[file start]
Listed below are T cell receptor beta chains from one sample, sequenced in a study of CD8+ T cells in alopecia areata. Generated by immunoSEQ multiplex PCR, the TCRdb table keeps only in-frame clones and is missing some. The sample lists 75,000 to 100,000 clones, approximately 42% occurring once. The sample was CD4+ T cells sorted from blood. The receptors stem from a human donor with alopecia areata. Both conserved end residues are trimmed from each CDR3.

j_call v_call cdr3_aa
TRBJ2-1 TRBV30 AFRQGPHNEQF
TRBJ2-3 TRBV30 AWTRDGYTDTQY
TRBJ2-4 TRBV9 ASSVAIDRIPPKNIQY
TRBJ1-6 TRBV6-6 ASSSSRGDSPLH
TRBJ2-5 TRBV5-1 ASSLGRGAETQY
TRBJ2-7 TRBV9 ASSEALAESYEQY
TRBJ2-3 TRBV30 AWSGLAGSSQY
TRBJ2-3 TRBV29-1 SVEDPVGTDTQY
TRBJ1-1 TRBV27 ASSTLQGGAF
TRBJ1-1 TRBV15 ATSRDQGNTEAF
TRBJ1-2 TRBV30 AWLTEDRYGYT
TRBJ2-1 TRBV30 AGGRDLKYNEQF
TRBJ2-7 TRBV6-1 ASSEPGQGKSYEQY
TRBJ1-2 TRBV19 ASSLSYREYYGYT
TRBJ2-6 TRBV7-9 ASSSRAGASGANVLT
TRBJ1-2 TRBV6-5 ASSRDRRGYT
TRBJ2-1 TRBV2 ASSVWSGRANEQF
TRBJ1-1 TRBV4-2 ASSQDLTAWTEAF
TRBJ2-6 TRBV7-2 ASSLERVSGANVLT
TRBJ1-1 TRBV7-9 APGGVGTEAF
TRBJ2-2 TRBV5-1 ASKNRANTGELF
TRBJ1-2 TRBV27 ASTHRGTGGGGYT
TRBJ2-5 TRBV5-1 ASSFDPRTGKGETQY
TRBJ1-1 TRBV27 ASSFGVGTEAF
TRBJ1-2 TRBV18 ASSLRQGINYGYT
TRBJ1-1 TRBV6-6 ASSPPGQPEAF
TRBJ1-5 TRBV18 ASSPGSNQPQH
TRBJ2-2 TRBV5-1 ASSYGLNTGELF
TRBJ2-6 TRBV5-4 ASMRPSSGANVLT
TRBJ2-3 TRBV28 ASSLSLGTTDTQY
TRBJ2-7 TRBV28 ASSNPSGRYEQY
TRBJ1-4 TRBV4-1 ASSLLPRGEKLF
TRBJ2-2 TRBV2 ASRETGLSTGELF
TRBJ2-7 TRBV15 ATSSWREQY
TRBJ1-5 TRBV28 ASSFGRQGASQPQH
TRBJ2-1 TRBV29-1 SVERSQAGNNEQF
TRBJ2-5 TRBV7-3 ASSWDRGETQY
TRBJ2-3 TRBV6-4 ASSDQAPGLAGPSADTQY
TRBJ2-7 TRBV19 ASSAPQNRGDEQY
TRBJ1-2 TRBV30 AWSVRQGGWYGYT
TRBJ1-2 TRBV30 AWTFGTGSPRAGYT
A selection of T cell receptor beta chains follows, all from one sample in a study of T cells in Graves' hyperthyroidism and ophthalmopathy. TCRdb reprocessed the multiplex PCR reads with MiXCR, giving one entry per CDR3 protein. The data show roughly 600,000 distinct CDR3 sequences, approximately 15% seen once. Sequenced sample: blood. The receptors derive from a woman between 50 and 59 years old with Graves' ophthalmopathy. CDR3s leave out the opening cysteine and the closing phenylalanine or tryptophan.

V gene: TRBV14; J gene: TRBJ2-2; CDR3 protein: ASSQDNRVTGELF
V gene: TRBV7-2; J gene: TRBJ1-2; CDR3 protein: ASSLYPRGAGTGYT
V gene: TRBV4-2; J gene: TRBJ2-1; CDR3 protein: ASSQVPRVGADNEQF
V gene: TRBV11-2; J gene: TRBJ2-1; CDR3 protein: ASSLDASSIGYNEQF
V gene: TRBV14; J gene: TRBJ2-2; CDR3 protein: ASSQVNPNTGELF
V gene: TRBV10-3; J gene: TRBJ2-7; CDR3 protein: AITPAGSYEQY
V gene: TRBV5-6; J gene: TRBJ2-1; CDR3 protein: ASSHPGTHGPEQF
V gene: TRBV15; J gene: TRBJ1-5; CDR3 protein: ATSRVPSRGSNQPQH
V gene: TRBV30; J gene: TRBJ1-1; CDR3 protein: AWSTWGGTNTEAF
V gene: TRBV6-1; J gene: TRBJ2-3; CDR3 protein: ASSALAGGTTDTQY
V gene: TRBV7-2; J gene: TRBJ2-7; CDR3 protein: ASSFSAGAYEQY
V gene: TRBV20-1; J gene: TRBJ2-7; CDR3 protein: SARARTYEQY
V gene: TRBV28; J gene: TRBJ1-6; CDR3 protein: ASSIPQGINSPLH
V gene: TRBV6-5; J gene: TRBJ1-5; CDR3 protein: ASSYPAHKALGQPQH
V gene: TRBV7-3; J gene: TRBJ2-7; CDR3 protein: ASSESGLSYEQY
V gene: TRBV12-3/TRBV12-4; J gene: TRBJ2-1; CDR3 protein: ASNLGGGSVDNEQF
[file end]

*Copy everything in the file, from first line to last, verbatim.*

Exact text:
Listed below are T cell receptor beta chains from one sample, sequenced in a study of CD8+ T cells in alopecia areata. Generated by immunoSEQ multiplex PCR, the TCRdb table keeps only in-frame clones and is missing some. The sample lists 75,000 to 100,000 clones, approximately 42% occurring once. The sample was CD4+ T cells sorted from blood. The receptors stem from a human donor with alopecia areata. Both conserved end residues are trimmed from each CDR3.

j_call v_call cdr3_aa
TRBJ2-1 TRBV30 AFRQGPHNEQF
TRBJ2-3 TRBV30 AWTRDGYTDTQY
TRBJ2-4 TRBV9 ASSVAIDRIPPKNIQY
TRBJ1-6 TRBV6-6 ASSSSRGDSPLH
TRBJ2-5 TRBV5-1 ASSLGRGAETQY
TRBJ2-7 TRBV9 ASSEALAESYEQY
TRBJ2-3 TRBV30 AWSGLAGSSQY
TRBJ2-3 TRBV29-1 SVEDPVGTDTQY
TRBJ1-1 TRBV27 ASSTLQGGAF
TRBJ1-1 TRBV15 ATSRDQGNTEAF
TRBJ1-2 TRBV30 AWLTEDRYGYT
TRBJ2-1 TRBV30 AGGRDLKYNEQF
TRBJ2-7 TRBV6-1 ASSEPGQGKSYEQY
TRBJ1-2 TRBV19 ASSLSYREYYGYT
TRBJ2-6 TRBV7-9 ASSSRAGASGANVLT
TRBJ1-2 TRBV6-5 ASSRDRRGYT
TRBJ2-1 TRBV2 ASSVWSGRANEQF
TRBJ1-1 TRBV4-2 ASSQDLTAWTEAF
TRBJ2-6 TRBV7-2 ASSLERVSGANVLT
TRBJ1-1 TRBV7-9 APGGVGTEAF
TRBJ2-2 TRBV5-1 ASKNRANTGELF
TRBJ1-2 TRBV27 ASTHRGTGGGGYT
TRBJ2-5 TRBV5-1 ASSFDPRTGKGETQY
TRBJ1-1 TRBV27 ASSFGVGTEAF
TRBJ1-2 TRBV18 ASSLRQGINYGYT
TRBJ1-1 TRBV6-6 ASSPPGQPEAF
TRBJ1-5 TRBV18 ASSPGSNQPQH
TRBJ2-2 TRBV5-1 ASSYGLNTGELF
TRBJ2-6 TRBV5-4 ASMRPSSGANVLT
TRBJ2-3 TRBV28 ASSLSLGTTDTQY
TRBJ2-7 TRBV28 ASSNPSGRYEQY
TRBJ1-4 TRBV4-1 ASSLLPRGEKLF
TRBJ2-2 TRBV2 ASRETGLSTGELF
TRBJ2-7 TRBV15 ATSSWREQY
TRBJ1-5 TRBV28 ASSFGRQGASQPQH
TRBJ2-1 TRBV29-1 SVERSQAGNNEQF
TRBJ2-5 TRBV7-3 ASSWDRGETQY
TRBJ2-3 TRBV6-4 ASSDQAPGLAGPSADTQY
TRBJ2-7 TRBV19 ASSAPQNRGDEQY
TRBJ1-2 TRBV30 AWSVRQGGWYGYT
TRBJ1-2 TRBV30 AWTFGTGSPRAGYT
A selection of T cell receptor beta chains follows, all from one sample in a study of T cells in Graves' hyperthyroidism and ophthalmopathy. TCRdb reprocessed the multiplex PCR reads with MiXCR, giving one entry per CDR3 protein. The data show roughly 600,000 distinct CDR3 sequences, approximately 15% seen once. Sequenced sample: blood. The receptors derive from a woman between 50 and 59 years old with Graves' ophthalmopathy. CDR3s leave out the opening cysteine and the closing phenylalanine or tryptophan.

V gene: TRBV14; J gene: TRBJ2-2; CDR3 protein: ASSQDNRVTGELF
V gene: TRBV7-2; J gene: TRBJ1-2; CDR3 protein: ASSLYPRGAGTGYT
V gene: TRBV4-2; J gene: TRBJ2-1; CDR3 protein: ASSQVPRVGADNEQF
V gene: TRBV11-2; J gene: TRBJ2-1; CDR3 protein: ASSLDASSIGYNEQF
V gene: TRBV14; J gene: TRBJ2-2; CDR3 protein: ASSQVNPNTGELF
V gene: TRBV10-3; J gene: TRBJ2-7; CDR3 protein: AITPAGSYEQY
V gene: TRBV5-6; J gene: TRBJ2-1; CDR3 protein: ASSHPGTHGPEQF
V gene: TRBV15; J gene: TRBJ1-5; CDR3 protein: ATSRVPSRGSNQPQH
V gene: TRBV30; J gene: TRBJ1-1; CDR3 protein: AWSTWGGTNTEAF
V gene: TRBV6-1; J gene: TRBJ2-3; CDR3 protein: ASSALAGGTTDTQY
V gene: TRBV7-2; J gene: TRBJ2-7; CDR3 protein: ASSFSAGAYEQY
V gene: TRBV20-1; J gene: TRBJ2-7; CDR3 protein: SARARTYEQY
V gene: TRBV28; J gene: TRBJ1-6; CDR3 protein: ASSIPQGINSPLH
V gene: TRBV6-5; J gene: TRBJ1-5; CDR3 protein: ASSYPAHKALGQPQH
V gene: TRBV7-3; J gene: TRBJ2-7; CDR3 protein: ASSESGLSYEQY
V gene: TRBV12-3/TRBV12-4; J gene: TRBJ2-1; CDR3 protein: ASNLGGGSVDNEQF